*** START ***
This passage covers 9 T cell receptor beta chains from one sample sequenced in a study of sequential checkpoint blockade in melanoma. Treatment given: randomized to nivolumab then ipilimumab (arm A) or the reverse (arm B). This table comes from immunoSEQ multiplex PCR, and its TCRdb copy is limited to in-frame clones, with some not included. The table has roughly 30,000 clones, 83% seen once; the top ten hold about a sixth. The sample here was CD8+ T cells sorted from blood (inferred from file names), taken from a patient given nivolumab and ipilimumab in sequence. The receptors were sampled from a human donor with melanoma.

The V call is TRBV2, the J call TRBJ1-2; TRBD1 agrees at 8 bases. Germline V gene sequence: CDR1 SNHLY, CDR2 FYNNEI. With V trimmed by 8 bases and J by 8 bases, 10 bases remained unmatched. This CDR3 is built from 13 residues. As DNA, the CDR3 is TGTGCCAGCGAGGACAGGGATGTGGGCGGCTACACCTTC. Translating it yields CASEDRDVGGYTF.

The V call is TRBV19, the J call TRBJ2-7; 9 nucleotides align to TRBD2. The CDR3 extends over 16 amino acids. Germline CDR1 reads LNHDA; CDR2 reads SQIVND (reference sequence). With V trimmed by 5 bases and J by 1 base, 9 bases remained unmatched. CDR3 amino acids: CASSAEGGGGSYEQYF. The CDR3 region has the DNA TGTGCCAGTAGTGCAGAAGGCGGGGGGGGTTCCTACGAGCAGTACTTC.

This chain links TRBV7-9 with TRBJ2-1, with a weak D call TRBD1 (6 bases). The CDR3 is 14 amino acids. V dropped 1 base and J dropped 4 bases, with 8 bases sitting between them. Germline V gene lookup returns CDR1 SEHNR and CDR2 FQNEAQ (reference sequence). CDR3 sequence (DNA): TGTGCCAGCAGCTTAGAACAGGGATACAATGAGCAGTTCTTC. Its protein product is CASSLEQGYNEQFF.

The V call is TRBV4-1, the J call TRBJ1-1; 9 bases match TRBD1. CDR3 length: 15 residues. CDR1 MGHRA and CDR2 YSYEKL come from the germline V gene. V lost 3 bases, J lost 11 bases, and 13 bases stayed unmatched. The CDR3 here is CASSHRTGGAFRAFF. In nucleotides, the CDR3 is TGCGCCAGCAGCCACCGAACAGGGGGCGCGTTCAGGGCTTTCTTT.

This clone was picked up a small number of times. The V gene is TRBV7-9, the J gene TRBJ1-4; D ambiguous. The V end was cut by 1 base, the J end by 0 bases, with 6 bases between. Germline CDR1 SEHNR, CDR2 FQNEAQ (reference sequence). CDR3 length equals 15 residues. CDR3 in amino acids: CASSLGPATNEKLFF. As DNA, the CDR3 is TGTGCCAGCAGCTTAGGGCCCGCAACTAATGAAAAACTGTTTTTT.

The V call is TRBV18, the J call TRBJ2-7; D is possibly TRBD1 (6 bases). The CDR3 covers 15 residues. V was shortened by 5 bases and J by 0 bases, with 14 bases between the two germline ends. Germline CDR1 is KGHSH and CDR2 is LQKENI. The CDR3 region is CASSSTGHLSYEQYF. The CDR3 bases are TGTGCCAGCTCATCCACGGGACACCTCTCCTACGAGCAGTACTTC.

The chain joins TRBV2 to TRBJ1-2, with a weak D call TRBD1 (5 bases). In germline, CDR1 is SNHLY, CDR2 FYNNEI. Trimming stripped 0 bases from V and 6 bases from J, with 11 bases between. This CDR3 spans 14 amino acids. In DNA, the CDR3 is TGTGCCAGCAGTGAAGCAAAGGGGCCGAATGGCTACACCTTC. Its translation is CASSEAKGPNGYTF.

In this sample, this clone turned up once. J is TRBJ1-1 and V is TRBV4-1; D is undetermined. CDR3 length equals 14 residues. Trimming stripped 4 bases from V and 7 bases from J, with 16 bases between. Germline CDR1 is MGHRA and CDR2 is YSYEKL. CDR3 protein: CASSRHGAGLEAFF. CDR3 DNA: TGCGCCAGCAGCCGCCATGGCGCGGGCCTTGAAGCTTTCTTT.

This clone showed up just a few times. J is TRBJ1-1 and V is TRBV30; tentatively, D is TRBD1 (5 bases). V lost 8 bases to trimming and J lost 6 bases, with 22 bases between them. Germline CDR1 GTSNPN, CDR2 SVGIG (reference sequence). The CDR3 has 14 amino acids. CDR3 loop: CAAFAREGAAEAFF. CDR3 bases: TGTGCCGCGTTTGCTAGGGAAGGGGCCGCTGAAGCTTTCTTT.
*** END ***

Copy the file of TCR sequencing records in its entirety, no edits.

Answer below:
This passage covers 9 T cell receptor beta chains from one sample sequenced in a study of sequential checkpoint blockade in melanoma. Treatment given: randomized to nivolumab then ipilimumab (arm A) or the reverse (arm B). This table comes from immunoSEQ multiplex PCR, and its TCRdb copy is limited to in-frame clones, with some not included. The table has roughly 30,000 clones, 83% seen once; the top ten hold about a sixth. The sample here was CD8+ T cells sorted from blood (inferred from file names), taken from a patient given nivolumab and ipilimumab in sequence. The receptors were sampled from a human donor with melanoma.

The V call is TRBV2, the J call TRBJ1-2; TRBD1 agrees at 8 bases. Germline V gene sequence: CDR1 SNHLY, CDR2 FYNNEI. With V trimmed by 8 bases and J by 8 bases, 10 bases remained unmatched. This CDR3 is built from 13 residues. As DNA, the CDR3 is TGTGCCAGCGAGGACAGGGATGTGGGCGGCTACACCTTC. Translating it yields CASEDRDVGGYTF.

The V call is TRBV19, the J call TRBJ2-7; 9 nucleotides align to TRBD2. The CDR3 extends over 16 amino acids. Germline CDR1 reads LNHDA; CDR2 reads SQIVND (reference sequence). With V trimmed by 5 bases and J by 1 base, 9 bases remained unmatched. CDR3 amino acids: CASSAEGGGGSYEQYF. The CDR3 region has the DNA TGTGCCAGTAGTGCAGAAGGCGGGGGGGGTTCCTACGAGCAGTACTTC.

This chain links TRBV7-9 with TRBJ2-1, with a weak D call TRBD1 (6 bases). The CDR3 is 14 amino acids. V dropped 1 base and J dropped 4 bases, with 8 bases sitting between them. Germline V gene lookup returns CDR1 SEHNR and CDR2 FQNEAQ (reference sequence). CDR3 sequence (DNA): TGTGCCAGCAGCTTAGAACAGGGATACAATGAGCAGTTCTTC. Its protein product is CASSLEQGYNEQFF.

The V call is TRBV4-1, the J call TRBJ1-1; 9 bases match TRBD1. CDR3 length: 15 residues. CDR1 MGHRA and CDR2 YSYEKL come from the germline V gene. V lost 3 bases, J lost 11 bases, and 13 bases stayed unmatched. The CDR3 here is CASSHRTGGAFRAFF. In nucleotides, the CDR3 is TGCGCCAGCAGCCACCGAACAGGGGGCGCGTTCAGGGCTTTCTTT.

This clone was picked up a small number of times. The V gene is TRBV7-9, the J gene TRBJ1-4; D ambiguous. The V end was cut by 1 base, the J end by 0 bases, with 6 bases between. Germline CDR1 SEHNR, CDR2 FQNEAQ (reference sequence). CDR3 length equals 15 residues. CDR3 in amino acids: CASSLGPATNEKLFF. As DNA, the CDR3 is TGTGCCAGCAGCTTAGGGCCCGCAACTAATGAAAAACTGTTTTTT.

The V call is TRBV18, the J call TRBJ2-7; D is possibly TRBD1 (6 bases). The CDR3 covers 15 residues. V was shortened by 5 bases and J by 0 bases, with 14 bases between the two germline ends. Germline CDR1 is KGHSH and CDR2 is LQKENI. The CDR3 region is CASSSTGHLSYEQYF. The CDR3 bases are TGTGCCAGCTCATCCACGGGACACCTCTCCTACGAGCAGTACTTC.

The chain joins TRBV2 to TRBJ1-2, with a weak D call TRBD1 (5 bases). In germline, CDR1 is SNHLY, CDR2 FYNNEI. Trimming stripped 0 bases from V and 6 bases from J, with 11 bases between. This CDR3 spans 14 amino acids. In DNA, the CDR3 is TGTGCCAGCAGTGAAGCAAAGGGGCCGAATGGCTACACCTTC. Its translation is CASSEAKGPNGYTF.

In this sample, this clone turned up once. J is TRBJ1-1 and V is TRBV4-1; D is undetermined. CDR3 length equals 14 residues. Trimming stripped 4 bases from V and 7 bases from J, with 16 bases between. Germline CDR1 is MGHRA and CDR2 is YSYEKL. CDR3 protein: CASSRHGAGLEAFF. CDR3 DNA: TGCGCCAGCAGCCGCCATGGCGCGGGCCTTGAAGCTTTCTTT.

This clone showed up just a few times. J is TRBJ1-1 and V is TRBV30; tentatively, D is TRBD1 (5 bases). V lost 8 bases to trimming and J lost 6 bases, with 22 bases between them. Germline CDR1 GTSNPN, CDR2 SVGIG (reference sequence). The CDR3 has 14 amino acids. CDR3 loop: CAAFAREGAAEAFF. CDR3 bases: TGTGCCGCGTTTGCTAGGGAAGGGGCCGCTGAAGCTTTCTTT.